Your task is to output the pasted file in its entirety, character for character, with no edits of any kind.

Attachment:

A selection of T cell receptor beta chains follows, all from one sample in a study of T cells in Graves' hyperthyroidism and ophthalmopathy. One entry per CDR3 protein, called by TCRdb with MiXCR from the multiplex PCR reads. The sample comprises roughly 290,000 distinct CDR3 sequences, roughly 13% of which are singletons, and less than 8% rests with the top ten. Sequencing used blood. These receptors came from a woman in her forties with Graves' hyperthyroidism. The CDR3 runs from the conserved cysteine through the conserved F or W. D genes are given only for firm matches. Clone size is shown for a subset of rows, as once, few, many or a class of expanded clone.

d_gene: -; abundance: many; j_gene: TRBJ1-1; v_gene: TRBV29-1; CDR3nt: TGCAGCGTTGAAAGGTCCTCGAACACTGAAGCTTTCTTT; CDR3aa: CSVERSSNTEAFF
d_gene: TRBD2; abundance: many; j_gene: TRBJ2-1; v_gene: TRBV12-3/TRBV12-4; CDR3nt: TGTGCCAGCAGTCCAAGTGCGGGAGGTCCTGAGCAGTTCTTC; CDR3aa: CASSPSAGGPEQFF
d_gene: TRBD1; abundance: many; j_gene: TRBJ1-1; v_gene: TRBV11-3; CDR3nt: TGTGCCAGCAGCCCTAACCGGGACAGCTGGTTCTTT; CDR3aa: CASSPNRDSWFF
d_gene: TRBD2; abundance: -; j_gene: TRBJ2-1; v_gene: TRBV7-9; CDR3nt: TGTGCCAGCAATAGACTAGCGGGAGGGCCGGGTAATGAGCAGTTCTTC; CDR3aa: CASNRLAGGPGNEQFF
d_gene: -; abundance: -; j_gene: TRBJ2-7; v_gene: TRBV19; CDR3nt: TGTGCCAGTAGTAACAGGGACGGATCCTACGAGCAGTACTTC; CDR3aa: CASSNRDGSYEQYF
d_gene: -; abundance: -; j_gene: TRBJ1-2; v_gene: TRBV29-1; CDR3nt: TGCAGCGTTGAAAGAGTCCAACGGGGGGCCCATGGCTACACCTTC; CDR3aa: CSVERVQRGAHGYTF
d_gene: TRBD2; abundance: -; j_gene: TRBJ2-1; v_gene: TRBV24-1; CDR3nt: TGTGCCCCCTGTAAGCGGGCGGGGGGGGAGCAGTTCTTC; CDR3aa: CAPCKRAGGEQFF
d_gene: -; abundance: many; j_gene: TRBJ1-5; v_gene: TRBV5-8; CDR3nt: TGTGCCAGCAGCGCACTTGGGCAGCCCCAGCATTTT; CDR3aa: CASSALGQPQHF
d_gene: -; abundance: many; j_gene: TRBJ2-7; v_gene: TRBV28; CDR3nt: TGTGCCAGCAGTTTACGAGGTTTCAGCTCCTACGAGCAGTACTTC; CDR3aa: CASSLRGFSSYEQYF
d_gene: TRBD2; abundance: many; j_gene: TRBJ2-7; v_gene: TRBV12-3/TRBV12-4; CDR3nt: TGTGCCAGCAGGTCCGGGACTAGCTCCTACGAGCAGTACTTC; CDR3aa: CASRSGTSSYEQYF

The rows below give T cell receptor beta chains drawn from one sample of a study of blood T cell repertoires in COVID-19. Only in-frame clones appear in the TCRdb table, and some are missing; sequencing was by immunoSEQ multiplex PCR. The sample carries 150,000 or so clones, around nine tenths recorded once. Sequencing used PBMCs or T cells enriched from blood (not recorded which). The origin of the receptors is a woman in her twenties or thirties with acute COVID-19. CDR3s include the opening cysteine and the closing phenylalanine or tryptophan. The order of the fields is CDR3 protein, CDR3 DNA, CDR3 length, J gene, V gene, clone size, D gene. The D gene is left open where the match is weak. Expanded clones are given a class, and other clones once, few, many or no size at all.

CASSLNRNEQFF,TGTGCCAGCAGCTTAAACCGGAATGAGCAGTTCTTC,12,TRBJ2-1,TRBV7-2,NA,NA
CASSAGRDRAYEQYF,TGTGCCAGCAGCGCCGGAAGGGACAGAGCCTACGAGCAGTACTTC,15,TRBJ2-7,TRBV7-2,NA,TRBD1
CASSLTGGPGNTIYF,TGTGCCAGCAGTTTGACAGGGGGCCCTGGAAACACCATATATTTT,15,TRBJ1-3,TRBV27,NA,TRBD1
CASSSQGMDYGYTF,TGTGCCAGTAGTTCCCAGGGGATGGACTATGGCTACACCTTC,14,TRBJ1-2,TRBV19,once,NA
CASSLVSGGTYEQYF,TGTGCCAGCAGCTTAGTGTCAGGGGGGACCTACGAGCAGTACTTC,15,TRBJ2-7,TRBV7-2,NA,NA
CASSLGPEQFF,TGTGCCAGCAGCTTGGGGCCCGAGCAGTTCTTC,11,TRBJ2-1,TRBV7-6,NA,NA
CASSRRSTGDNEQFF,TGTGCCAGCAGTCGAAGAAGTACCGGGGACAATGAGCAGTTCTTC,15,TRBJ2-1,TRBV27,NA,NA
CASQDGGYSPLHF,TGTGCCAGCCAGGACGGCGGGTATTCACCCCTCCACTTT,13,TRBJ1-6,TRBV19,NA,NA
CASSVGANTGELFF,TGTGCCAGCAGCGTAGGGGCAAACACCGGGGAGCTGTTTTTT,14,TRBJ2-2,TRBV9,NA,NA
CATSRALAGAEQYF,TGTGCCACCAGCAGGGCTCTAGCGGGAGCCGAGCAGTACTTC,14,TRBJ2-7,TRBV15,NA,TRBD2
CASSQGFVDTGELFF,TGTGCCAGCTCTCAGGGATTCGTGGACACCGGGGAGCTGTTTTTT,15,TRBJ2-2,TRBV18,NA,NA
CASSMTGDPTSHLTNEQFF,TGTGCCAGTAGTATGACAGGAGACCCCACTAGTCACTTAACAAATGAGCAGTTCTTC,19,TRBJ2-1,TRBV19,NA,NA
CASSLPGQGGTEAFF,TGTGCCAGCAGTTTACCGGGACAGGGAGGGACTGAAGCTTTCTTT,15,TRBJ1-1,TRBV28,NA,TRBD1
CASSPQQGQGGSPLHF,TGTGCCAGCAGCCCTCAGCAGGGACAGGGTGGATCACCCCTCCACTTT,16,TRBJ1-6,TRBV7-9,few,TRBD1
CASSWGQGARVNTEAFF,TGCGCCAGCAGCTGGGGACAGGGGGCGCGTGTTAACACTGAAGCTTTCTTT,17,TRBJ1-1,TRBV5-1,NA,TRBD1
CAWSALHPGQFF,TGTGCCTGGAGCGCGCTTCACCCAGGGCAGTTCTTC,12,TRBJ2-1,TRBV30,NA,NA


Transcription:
A selection of T cell receptor beta chains follows, all from one sample in a study of T cells in Graves' hyperthyroidism and ophthalmopathy. One entry per CDR3 protein, called by TCRdb with MiXCR from the multiplex PCR reads. The sample comprises roughly 290,000 distinct CDR3 sequences, roughly 13% of which are singletons, and less than 8% rests with the top ten. Sequencing used blood. These receptors came from a woman in her forties with Graves' hyperthyroidism. The CDR3 runs from the conserved cysteine through the conserved F or W. D genes are given only for firm matches. Clone size is shown for a subset of rows, as once, few, many or a class of expanded clone.

d_gene: -; abundance: many; j_gene: TRBJ1-1; v_gene: TRBV29-1; CDR3nt: TGCAGCGTTGAAAGGTCCTCGAACACTGAAGCTTTCTTT; CDR3aa: CSVERSSNTEAFF
d_gene: TRBD2; abundance: many; j_gene: TRBJ2-1; v_gene: TRBV12-3/TRBV12-4; CDR3nt: TGTGCCAGCAGTCCAAGTGCGGGAGGTCCTGAGCAGTTCTTC; CDR3aa: CASSPSAGGPEQFF
d_gene: TRBD1; abundance: many; j_gene: TRBJ1-1; v_gene: TRBV11-3; CDR3nt: TGTGCCAGCAGCCCTAACCGGGACAGCTGGTTCTTT; CDR3aa: CASSPNRDSWFF
d_gene: TRBD2; abundance: -; j_gene: TRBJ2-1; v_gene: TRBV7-9; CDR3nt: TGTGCCAGCAATAGACTAGCGGGAGGGCCGGGTAATGAGCAGTTCTTC; CDR3aa: CASNRLAGGPGNEQFF
d_gene: -; abundance: -; j_gene: TRBJ2-7; v_gene: TRBV19; CDR3nt: TGTGCCAGTAGTAACAGGGACGGATCCTACGAGCAGTACTTC; CDR3aa: CASSNRDGSYEQYF
d_gene: -; abundance: -; j_gene: TRBJ1-2; v_gene: TRBV29-1; CDR3nt: TGCAGCGTTGAAAGAGTCCAACGGGGGGCCCATGGCTACACCTTC; CDR3aa: CSVERVQRGAHGYTF
d_gene: TRBD2; abundance: -; j_gene: TRBJ2-1; v_gene: TRBV24-1; CDR3nt: TGTGCCCCCTGTAAGCGGGCGGGGGGGGAGCAGTTCTTC; CDR3aa: CAPCKRAGGEQFF
d_gene: -; abundance: many; j_gene: TRBJ1-5; v_gene: TRBV5-8; CDR3nt: TGTGCCAGCAGCGCACTTGGGCAGCCCCAGCATTTT; CDR3aa: CASSALGQPQHF
d_gene: -; abundance: many; j_gene: TRBJ2-7; v_gene: TRBV28; CDR3nt: TGTGCCAGCAGTTTACGAGGTTTCAGCTCCTACGAGCAGTACTTC; CDR3aa: CASSLRGFSSYEQYF
d_gene: TRBD2; abundance: many; j_gene: TRBJ2-7; v_gene: TRBV12-3/TRBV12-4; CDR3nt: TGTGCCAGCAGGTCCGGGACTAGCTCCTACGAGCAGTACTTC; CDR3aa: CASRSGTSSYEQYF

The rows below give T cell receptor beta chains drawn from one sample of a study of blood T cell repertoires in COVID-19. Only in-frame clones appear in the TCRdb table, and some are missing; sequencing was by immunoSEQ multiplex PCR. The sample carries 150,000 or so clones, around nine tenths recorded once. Sequencing used PBMCs or T cells enriched from blood (not recorded which). The origin of the receptors is a woman in her twenties or thirties with acute COVID-19. CDR3s include the opening cysteine and the closing phenylalanine or tryptophan. The order of the fields is CDR3 protein, CDR3 DNA, CDR3 length, J gene, V gene, clone size, D gene. The D gene is left open where the match is weak. Expanded clones are given a class, and other clones once, few, many or no size at all.

CASSLNRNEQFF,TGTGCCAGCAGCTTAAACCGGAATGAGCAGTTCTTC,12,TRBJ2-1,TRBV7-2,NA,NA
CASSAGRDRAYEQYF,TGTGCCAGCAGCGCCGGAAGGGACAGAGCCTACGAGCAGTACTTC,15,TRBJ2-7,TRBV7-2,NA,TRBD1
CASSLTGGPGNTIYF,TGTGCCAGCAGTTTGACAGGGGGCCCTGGAAACACCATATATTTT,15,TRBJ1-3,TRBV27,NA,TRBD1
CASSSQGMDYGYTF,TGTGCCAGTAGTTCCCAGGGGATGGACTATGGCTACACCTTC,14,TRBJ1-2,TRBV19,once,NA
CASSLVSGGTYEQYF,TGTGCCAGCAGCTTAGTGTCAGGGGGGACCTACGAGCAGTACTTC,15,TRBJ2-7,TRBV7-2,NA,NA
CASSLGPEQFF,TGTGCCAGCAGCTTGGGGCCCGAGCAGTTCTTC,11,TRBJ2-1,TRBV7-6,NA,NA
CASSRRSTGDNEQFF,TGTGCCAGCAGTCGAAGAAGTACCGGGGACAATGAGCAGTTCTTC,15,TRBJ2-1,TRBV27,NA,NA
CASQDGGYSPLHF,TGTGCCAGCCAGGACGGCGGGTATTCACCCCTCCACTTT,13,TRBJ1-6,TRBV19,NA,NA
CASSVGANTGELFF,TGTGCCAGCAGCGTAGGGGCAAACACCGGGGAGCTGTTTTTT,14,TRBJ2-2,TRBV9,NA,NA
CATSRALAGAEQYF,TGTGCCACCAGCAGGGCTCTAGCGGGAGCCGAGCAGTACTTC,14,TRBJ2-7,TRBV15,NA,TRBD2
CASSQGFVDTGELFF,TGTGCCAGCTCTCAGGGATTCGTGGACACCGGGGAGCTGTTTTTT,15,TRBJ2-2,TRBV18,NA,NA
CASSMTGDPTSHLTNEQFF,TGTGCCAGTAGTATGACAGGAGACCCCACTAGTCACTTAACAAATGAGCAGTTCTTC,19,TRBJ2-1,TRBV19,NA,NA
CASSLPGQGGTEAFF,TGTGCCAGCAGTTTACCGGGACAGGGAGGGACTGAAGCTTTCTTT,15,TRBJ1-1,TRBV28,NA,TRBD1
CASSPQQGQGGSPLHF,TGTGCCAGCAGCCCTCAGCAGGGACAGGGTGGATCACCCCTCCACTTT,16,TRBJ1-6,TRBV7-9,few,TRBD1
CASSWGQGARVNTEAFF,TGCGCCAGCAGCTGGGGACAGGGGGCGCGTGTTAACACTGAAGCTTTCTTT,17,TRBJ1-1,TRBV5-1,NA,TRBD1
CAWSALHPGQFF,TGTGCCTGGAGCGCGCTTCACCCAGGGCAGTTCTTC,12,TRBJ2-1,TRBV30,NA,NA